13. The justices of the courts of common-pleas and orphans courts shall have the power of holding inserior courts os chancery as heretofore, unless the legislature shall otherwise direct.

14. The clerks of the supreme court shall be appointed by the chief justice thereof, and the recorders of deeds by the justices of the courts of common-pleas for each county severally, and commiffioned by the president under the great seal, and continue in office five years, is they behave themselves well.

15. The sheriffs and coroners of the respective counties shall be chosen annually as heretofore; and any person having served three years as sheriff, shall be ineligible for three years after; and the president and privy-council shall have the appointment of such of the two candidates returned for the said offices of sheriffs and coroners, as they shall think best qualified, in the same manner that the governor heretofore enjoyed this power.

16. The general assembly by joint ballot shall appoint the generals and field-officers, and all other officers in the army* or navy of this state. And the president may appoint during pleasure, until otherwise directed by the legislature, all necessary civil officers not herein before-mentioned.

17. There shall be an appeal from the supreme court of Delaware in matters of law and equity, to a court of seven persons, to consist of the president for the timj .being, who shall preside therein, and six others, to be appointed, three by the legislative


council, and three by the house of assembly, who shall continue in office during good behaviour, and be commiffioned by the president under the great seal; which court shall be styled, The Court es Appeals, and have all the authority and powers heretofore given by law in the last resort to the king in council, under the old government. The secretary shall be the clerk of this court, and vacancies therein occasioned by death or incapacity, shall be supplied by new elections in manner aforesaid.

18. The justices of the supreme court and courts of commonpleas, the members of the privy-council, the secretary, the trustees of the loan-office, and clerks of the courts of commonpleas, during their continuance in office, and all persons concerned in any army or navy contracts, shall be ineligible to either house of assembly ; and any member of either house accepting of any other of the offices herein before mentioned (excepting the office of a justice of the peace) shall have his seat thereby vacated, and a new election shall be ordered.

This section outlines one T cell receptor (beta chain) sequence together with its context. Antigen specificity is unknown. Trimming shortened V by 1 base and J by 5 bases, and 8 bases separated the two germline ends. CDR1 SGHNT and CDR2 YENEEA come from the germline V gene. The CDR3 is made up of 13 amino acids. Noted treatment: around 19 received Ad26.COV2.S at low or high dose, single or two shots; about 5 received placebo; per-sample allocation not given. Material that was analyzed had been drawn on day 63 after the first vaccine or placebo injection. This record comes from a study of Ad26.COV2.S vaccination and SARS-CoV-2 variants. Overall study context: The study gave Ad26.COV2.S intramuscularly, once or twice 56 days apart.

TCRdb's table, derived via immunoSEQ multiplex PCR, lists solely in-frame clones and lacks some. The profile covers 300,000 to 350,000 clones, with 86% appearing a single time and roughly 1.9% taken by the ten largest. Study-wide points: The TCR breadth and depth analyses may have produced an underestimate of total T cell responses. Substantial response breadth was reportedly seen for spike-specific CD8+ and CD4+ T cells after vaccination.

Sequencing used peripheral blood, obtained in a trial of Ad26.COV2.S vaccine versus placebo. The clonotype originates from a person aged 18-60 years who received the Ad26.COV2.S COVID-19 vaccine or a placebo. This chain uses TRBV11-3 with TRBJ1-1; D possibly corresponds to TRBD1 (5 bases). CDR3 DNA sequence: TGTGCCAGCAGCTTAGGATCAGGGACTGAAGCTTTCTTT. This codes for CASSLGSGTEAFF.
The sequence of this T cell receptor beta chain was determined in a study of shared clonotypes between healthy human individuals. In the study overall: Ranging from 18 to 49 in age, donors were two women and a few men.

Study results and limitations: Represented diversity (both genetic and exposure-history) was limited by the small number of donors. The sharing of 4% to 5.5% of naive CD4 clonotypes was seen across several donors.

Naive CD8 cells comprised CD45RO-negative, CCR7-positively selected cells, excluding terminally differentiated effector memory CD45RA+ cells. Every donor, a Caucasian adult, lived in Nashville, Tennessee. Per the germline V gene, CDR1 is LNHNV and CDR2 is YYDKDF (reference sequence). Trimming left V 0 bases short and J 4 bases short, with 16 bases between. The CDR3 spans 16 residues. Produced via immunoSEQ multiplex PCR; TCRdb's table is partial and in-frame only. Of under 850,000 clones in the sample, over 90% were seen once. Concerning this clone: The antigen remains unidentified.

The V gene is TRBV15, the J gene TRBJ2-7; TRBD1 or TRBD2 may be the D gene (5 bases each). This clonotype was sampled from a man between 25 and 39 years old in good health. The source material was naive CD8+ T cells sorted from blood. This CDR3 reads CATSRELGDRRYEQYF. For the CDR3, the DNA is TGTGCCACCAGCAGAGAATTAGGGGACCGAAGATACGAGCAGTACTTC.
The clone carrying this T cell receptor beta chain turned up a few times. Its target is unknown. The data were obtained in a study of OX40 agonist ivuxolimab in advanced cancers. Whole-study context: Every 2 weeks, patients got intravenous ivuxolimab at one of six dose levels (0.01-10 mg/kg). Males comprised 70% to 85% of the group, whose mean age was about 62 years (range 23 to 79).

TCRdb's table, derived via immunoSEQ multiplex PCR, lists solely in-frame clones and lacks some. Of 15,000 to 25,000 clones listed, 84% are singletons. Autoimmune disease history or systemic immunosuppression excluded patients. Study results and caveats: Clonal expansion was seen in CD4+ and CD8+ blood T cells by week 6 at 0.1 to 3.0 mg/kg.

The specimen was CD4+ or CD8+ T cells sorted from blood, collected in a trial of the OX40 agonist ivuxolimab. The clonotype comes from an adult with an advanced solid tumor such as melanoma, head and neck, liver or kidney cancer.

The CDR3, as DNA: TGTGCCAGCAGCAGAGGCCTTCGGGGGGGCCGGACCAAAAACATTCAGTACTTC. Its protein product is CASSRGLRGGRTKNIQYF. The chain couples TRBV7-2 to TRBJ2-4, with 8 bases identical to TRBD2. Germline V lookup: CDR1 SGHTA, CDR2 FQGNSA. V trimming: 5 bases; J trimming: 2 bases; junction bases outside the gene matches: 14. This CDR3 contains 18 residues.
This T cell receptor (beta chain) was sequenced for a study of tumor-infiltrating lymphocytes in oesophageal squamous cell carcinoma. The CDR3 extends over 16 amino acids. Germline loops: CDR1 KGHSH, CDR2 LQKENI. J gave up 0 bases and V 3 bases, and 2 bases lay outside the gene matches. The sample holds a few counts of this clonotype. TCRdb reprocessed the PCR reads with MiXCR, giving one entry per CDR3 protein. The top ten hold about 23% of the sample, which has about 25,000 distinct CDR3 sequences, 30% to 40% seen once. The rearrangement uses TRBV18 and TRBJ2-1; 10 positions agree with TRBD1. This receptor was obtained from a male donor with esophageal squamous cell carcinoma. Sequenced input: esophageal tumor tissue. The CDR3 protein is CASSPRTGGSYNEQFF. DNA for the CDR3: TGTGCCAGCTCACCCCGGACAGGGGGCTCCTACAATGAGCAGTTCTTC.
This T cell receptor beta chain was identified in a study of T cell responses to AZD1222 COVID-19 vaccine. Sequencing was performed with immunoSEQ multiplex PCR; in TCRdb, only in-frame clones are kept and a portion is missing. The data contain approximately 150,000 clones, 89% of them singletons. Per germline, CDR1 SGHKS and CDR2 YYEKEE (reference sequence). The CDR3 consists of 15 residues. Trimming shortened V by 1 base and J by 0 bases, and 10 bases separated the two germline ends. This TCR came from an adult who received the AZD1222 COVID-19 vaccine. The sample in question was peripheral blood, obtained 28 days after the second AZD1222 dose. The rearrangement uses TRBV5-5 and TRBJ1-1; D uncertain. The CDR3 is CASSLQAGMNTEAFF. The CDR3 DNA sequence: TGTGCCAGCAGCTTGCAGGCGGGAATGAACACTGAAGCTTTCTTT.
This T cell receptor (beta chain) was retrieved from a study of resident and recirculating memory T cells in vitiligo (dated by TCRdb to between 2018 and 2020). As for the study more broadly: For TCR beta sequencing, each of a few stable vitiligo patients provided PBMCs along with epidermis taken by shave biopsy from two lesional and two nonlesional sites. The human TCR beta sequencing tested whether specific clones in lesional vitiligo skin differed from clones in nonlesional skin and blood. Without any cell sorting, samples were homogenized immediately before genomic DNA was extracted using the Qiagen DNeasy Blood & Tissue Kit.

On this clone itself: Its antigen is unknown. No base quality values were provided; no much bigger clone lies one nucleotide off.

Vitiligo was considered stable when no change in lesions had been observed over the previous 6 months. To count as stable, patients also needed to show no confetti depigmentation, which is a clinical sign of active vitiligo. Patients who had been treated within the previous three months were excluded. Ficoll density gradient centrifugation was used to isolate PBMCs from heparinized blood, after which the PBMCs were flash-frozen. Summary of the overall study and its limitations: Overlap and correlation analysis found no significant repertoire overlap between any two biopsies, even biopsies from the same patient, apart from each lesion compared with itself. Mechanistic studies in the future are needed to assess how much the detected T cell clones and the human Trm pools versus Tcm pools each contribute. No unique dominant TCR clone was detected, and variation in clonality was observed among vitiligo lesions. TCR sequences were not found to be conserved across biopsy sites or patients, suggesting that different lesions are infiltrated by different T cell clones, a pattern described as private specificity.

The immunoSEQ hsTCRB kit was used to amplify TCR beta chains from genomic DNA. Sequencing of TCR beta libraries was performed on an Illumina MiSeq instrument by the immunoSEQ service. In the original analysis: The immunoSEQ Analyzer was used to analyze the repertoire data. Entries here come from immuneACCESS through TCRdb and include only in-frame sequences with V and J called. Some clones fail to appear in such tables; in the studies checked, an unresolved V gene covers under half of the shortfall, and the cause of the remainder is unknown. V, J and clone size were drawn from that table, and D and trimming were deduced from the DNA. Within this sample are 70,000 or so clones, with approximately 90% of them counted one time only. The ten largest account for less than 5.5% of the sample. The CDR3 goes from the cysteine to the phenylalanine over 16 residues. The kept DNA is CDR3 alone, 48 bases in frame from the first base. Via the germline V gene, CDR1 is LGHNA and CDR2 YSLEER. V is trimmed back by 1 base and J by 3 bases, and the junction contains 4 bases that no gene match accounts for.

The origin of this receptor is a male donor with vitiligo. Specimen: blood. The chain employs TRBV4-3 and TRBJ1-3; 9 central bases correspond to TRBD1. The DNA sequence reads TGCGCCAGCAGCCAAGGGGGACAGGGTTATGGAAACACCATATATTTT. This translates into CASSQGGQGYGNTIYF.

19. The legislative council and assembly shall have the power of making the great seal of this state, which shall be kept by the president, or in his absence by the vice-president, to be used by them as occasion may require. It shall be called, The Great Seal of the Delaware S>ate, and shall be affixed to all laws and commiffions.

20. Commiffions shall run in the name of The Delaware State, and bear test by the president. Writs shall run in the same manner, and bear test in the name of the chief justice, or justice first named in the commiffions for the several courts, and be sealed with the public seals of such court;. Indictments shall conclude, Again/1 the peace and dignity of thtjlate.

21. In case of vacancy or the offices above directed to be filled by the president and general assembly, the president and privycouncil may appoint others in their stead, until there shall be a new election.

22. Every person who shall be chosen a member of either house, or appointed to any office or place of trust, before taking his seat, or entering upon the execution of his office, shall take she following oath, or affirmation if conscientiously scrupulous of taking an oath, to wit,

"I, A. B. will bear true allegiance to the Delaware State, submit to its constitution and laws, and do no act wittingly whereby the freedom thereof may be prejudiced." •

And also make and. subscribe the following declara>ion, to wit,

"I, A. B. do prosess saith in God the Father, and in Jcfus .Christ his only Son, and the Holy Ghost, one God, blessed for evermore; and I do acknowledge the holy scriptures of the Old and New Testament to be given by divine inspiration."

And all officers shall also take an oath of office.

23. The

« ForrigeFortsett »